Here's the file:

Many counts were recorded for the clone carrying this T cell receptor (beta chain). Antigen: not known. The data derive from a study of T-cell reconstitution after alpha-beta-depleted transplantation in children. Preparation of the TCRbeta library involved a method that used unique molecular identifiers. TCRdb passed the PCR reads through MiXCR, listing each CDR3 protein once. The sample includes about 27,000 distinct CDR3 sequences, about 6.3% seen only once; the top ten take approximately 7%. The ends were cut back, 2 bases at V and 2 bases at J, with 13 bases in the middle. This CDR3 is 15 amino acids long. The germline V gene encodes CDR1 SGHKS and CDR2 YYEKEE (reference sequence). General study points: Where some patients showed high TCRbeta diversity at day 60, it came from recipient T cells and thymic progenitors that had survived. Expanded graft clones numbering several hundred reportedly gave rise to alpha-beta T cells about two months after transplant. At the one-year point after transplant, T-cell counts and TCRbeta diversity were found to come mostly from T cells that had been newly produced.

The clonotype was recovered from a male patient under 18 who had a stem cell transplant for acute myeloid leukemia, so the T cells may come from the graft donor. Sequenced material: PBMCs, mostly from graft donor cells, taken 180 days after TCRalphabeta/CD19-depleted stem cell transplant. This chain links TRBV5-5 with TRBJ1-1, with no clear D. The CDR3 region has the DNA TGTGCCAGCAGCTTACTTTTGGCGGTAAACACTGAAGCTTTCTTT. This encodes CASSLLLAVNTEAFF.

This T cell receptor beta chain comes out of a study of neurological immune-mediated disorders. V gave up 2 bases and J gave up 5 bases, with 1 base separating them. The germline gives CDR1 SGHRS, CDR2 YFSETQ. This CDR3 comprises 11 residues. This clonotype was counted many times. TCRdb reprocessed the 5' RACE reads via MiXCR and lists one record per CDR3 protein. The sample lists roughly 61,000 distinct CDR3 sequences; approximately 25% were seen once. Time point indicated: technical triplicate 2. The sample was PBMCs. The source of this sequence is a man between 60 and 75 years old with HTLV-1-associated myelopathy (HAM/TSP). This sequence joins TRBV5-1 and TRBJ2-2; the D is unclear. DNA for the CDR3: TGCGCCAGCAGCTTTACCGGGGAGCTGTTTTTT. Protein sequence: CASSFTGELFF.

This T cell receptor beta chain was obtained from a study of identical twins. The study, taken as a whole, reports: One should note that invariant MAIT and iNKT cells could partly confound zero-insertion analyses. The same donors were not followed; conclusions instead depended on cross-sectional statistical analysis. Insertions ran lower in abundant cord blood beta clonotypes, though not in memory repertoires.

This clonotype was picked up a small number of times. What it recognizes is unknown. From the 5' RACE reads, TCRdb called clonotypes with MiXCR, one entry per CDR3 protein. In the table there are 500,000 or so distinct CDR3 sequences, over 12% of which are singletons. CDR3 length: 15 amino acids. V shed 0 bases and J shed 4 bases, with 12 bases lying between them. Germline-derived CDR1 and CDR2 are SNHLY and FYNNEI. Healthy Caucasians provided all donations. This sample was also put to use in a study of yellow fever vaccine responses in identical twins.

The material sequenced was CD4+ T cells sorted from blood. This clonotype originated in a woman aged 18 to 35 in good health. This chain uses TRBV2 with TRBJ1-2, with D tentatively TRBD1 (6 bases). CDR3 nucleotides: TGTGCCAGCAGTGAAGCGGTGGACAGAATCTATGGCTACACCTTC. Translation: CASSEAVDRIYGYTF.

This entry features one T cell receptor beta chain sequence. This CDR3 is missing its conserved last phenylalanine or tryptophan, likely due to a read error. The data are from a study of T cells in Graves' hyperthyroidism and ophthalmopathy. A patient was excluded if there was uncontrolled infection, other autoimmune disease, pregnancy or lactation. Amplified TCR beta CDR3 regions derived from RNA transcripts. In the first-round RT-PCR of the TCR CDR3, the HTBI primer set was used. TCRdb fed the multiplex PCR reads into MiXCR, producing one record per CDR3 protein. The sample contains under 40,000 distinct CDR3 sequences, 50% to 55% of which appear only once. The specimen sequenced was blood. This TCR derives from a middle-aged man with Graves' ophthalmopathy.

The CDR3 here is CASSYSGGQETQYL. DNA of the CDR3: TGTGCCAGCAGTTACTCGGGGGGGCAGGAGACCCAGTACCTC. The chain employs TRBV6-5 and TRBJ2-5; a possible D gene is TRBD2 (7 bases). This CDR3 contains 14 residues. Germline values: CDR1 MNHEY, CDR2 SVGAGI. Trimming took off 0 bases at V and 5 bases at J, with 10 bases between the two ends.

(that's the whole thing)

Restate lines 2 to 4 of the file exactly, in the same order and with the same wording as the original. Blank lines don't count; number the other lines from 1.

The clonotype was recovered from a male patient under 18 who had a stem cell transplant for acute myeloid leukemia, so the T cells may come from the graft donor. Sequenced material: PBMCs, mostly from graft donor cells, taken 180 days after TCRalphabeta/CD19-depleted stem cell transplant. This chain links TRBV5-5 with TRBJ1-1, with no clear D. The CDR3 region has the DNA TGTGCCAGCAGCTTACTTTTGGCGGTAAACACTGAAGCTTTCTTT. This encodes CASSLLLAVNTEAFF.

This T cell receptor beta chain comes out of a study of neurological immune-mediated disorders. V gave up 2 bases and J gave up 5 bases, with 1 base separating them. The germline gives CDR1 SGHRS, CDR2 YFSETQ. This CDR3 comprises 11 residues. This clonotype was counted many times. TCRdb reprocessed the 5' RACE reads via MiXCR and lists one record per CDR3 protein. The sample lists roughly 61,000 distinct CDR3 sequences; approximately 25% were seen once. Time point indicated: technical triplicate 2. The sample was PBMCs. The source of this sequence is a man between 60 and 75 years old with HTLV-1-associated myelopathy (HAM/TSP). This sequence joins TRBV5-1 and TRBJ2-2; the D is unclear. DNA for the CDR3: TGCGCCAGCAGCTTTACCGGGGAGCTGTTTTTT. Protein sequence: CASSFTGELFF.

This T cell receptor beta chain was obtained from a study of identical twins. The study, taken as a whole, reports: One should note that invariant MAIT and iNKT cells could partly confound zero-insertion analyses. The same donors were not followed; conclusions instead depended on cross-sectional statistical analysis. Insertions ran lower in abundant cord blood beta clonotypes, though not in memory repertoires.